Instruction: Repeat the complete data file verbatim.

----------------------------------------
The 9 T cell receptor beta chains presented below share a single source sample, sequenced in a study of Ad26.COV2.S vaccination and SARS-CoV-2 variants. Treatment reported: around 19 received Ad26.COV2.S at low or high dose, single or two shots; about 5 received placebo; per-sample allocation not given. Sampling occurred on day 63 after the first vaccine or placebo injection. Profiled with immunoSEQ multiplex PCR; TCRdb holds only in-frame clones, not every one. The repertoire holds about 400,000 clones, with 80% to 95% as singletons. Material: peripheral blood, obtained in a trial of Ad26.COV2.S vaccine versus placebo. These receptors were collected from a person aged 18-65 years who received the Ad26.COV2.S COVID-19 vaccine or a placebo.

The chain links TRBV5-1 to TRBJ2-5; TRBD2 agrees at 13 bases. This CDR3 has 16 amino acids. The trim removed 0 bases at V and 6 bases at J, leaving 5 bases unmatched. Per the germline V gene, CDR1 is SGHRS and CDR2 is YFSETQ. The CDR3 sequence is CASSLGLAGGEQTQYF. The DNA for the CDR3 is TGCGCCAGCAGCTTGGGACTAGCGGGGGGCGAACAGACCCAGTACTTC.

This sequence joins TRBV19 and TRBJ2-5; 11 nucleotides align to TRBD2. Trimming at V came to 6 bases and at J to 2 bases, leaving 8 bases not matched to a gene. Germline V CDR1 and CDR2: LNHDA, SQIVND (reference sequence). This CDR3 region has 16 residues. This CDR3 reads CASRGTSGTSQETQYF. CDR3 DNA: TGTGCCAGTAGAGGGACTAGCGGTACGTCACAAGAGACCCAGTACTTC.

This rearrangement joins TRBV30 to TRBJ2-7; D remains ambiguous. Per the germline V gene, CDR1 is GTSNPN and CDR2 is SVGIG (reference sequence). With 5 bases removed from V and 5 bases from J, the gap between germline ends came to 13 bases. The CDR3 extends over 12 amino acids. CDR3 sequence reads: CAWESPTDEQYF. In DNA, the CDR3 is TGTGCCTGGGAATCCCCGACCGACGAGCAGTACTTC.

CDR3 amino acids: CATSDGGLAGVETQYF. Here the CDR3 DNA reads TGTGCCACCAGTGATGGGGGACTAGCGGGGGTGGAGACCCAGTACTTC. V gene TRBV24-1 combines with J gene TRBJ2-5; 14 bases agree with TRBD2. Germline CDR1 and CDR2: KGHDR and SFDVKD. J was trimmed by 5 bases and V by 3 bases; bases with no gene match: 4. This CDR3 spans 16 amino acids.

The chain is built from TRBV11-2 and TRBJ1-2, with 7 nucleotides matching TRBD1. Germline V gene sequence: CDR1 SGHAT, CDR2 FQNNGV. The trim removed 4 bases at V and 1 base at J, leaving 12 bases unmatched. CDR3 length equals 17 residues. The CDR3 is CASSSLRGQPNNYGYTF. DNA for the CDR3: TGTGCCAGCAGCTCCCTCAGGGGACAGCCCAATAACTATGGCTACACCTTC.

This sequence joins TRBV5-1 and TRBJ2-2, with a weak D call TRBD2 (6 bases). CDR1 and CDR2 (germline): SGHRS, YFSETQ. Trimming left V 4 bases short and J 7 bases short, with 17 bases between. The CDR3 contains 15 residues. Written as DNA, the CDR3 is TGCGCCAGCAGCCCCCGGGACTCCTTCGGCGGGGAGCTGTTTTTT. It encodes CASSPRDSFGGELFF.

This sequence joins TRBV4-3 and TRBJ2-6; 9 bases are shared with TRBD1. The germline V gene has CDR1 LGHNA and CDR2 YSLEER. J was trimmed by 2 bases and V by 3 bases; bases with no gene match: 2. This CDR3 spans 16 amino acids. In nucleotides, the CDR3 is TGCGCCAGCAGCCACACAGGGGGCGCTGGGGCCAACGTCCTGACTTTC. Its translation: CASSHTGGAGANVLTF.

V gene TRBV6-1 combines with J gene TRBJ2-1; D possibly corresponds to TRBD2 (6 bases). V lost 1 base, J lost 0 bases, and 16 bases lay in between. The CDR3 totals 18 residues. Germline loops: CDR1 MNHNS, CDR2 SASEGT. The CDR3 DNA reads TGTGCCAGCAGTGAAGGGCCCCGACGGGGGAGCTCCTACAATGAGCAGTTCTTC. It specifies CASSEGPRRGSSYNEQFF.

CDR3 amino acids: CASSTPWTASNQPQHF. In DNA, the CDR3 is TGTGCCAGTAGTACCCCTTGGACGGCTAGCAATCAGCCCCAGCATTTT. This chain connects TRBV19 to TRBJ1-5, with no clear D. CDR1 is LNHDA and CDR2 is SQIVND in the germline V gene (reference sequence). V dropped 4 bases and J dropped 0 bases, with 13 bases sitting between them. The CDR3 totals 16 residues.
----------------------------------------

The 9 T cell receptor beta chains presented below share a single source sample, sequenced in a study of Ad26.COV2.S vaccination and SARS-CoV-2 variants. Treatment reported: around 19 received Ad26.COV2.S at low or high dose, single or two shots; about 5 received placebo; per-sample allocation not given. Sampling occurred on day 63 after the first vaccine or placebo injection. Profiled with immunoSEQ multiplex PCR; TCRdb holds only in-frame clones, not every one. The repertoire holds about 400,000 clones, with 80% to 95% as singletons. Material: peripheral blood, obtained in a trial of Ad26.COV2.S vaccine versus placebo. These receptors were collected from a person aged 18-65 years who received the Ad26.COV2.S COVID-19 vaccine or a placebo.

The chain links TRBV5-1 to TRBJ2-5; TRBD2 agrees at 13 bases. This CDR3 has 16 amino acids. The trim removed 0 bases at V and 6 bases at J, leaving 5 bases unmatched. Per the germline V gene, CDR1 is SGHRS and CDR2 is YFSETQ. The CDR3 sequence is CASSLGLAGGEQTQYF. The DNA for the CDR3 is TGCGCCAGCAGCTTGGGACTAGCGGGGGGCGAACAGACCCAGTACTTC.

This sequence joins TRBV19 and TRBJ2-5; 11 nucleotides align to TRBD2. Trimming at V came to 6 bases and at J to 2 bases, leaving 8 bases not matched to a gene. Germline V CDR1 and CDR2: LNHDA, SQIVND (reference sequence). This CDR3 region has 16 residues. This CDR3 reads CASRGTSGTSQETQYF. CDR3 DNA: TGTGCCAGTAGAGGGACTAGCGGTACGTCACAAGAGACCCAGTACTTC.

This rearrangement joins TRBV30 to TRBJ2-7; D remains ambiguous. Per the germline V gene, CDR1 is GTSNPN and CDR2 is SVGIG (reference sequence). With 5 bases removed from V and 5 bases from J, the gap between germline ends came to 13 bases. The CDR3 extends over 12 amino acids. CDR3 sequence reads: CAWESPTDEQYF. In DNA, the CDR3 is TGTGCCTGGGAATCCCCGACCGACGAGCAGTACTTC.

CDR3 amino acids: CATSDGGLAGVETQYF. Here the CDR3 DNA reads TGTGCCACCAGTGATGGGGGACTAGCGGGGGTGGAGACCCAGTACTTC. V gene TRBV24-1 combines with J gene TRBJ2-5; 14 bases agree with TRBD2. Germline CDR1 and CDR2: KGHDR and SFDVKD. J was trimmed by 5 bases and V by 3 bases; bases with no gene match: 4. This CDR3 spans 16 amino acids.

The chain is built from TRBV11-2 and TRBJ1-2, with 7 nucleotides matching TRBD1. Germline V gene sequence: CDR1 SGHAT, CDR2 FQNNGV. The trim removed 4 bases at V and 1 base at J, leaving 12 bases unmatched. CDR3 length equals 17 residues. The CDR3 is CASSSLRGQPNNYGYTF. DNA for the CDR3: TGTGCCAGCAGCTCCCTCAGGGGACAGCCCAATAACTATGGCTACACCTTC.

This sequence joins TRBV5-1 and TRBJ2-2, with a weak D call TRBD2 (6 bases). CDR1 and CDR2 (germline): SGHRS, YFSETQ. Trimming left V 4 bases short and J 7 bases short, with 17 bases between. The CDR3 contains 15 residues. Written as DNA, the CDR3 is TGCGCCAGCAGCCCCCGGGACTCCTTCGGCGGGGAGCTGTTTTTT. It encodes CASSPRDSFGGELFF.

This sequence joins TRBV4-3 and TRBJ2-6; 9 bases are shared with TRBD1. The germline V gene has CDR1 LGHNA and CDR2 YSLEER. J was trimmed by 2 bases and V by 3 bases; bases with no gene match: 2. This CDR3 spans 16 amino acids. In nucleotides, the CDR3 is TGCGCCAGCAGCCACACAGGGGGCGCTGGGGCCAACGTCCTGACTTTC. Its translation: CASSHTGGAGANVLTF.

V gene TRBV6-1 combines with J gene TRBJ2-1; D possibly corresponds to TRBD2 (6 bases). V lost 1 base, J lost 0 bases, and 16 bases lay in between. The CDR3 totals 18 residues. Germline loops: CDR1 MNHNS, CDR2 SASEGT. The CDR3 DNA reads TGTGCCAGCAGTGAAGGGCCCCGACGGGGGAGCTCCTACAATGAGCAGTTCTTC. It specifies CASSEGPRRGSSYNEQFF.

CDR3 amino acids: CASSTPWTASNQPQHF. In DNA, the CDR3 is TGTGCCAGTAGTACCCCTTGGACGGCTAGCAATCAGCCCCAGCATTTT. This chain connects TRBV19 to TRBJ1-5, with no clear D. CDR1 is LNHDA and CDR2 is SQIVND in the germline V gene (reference sequence). V dropped 4 bases and J dropped 0 bases, with 13 bases sitting between them. The CDR3 totals 16 residues.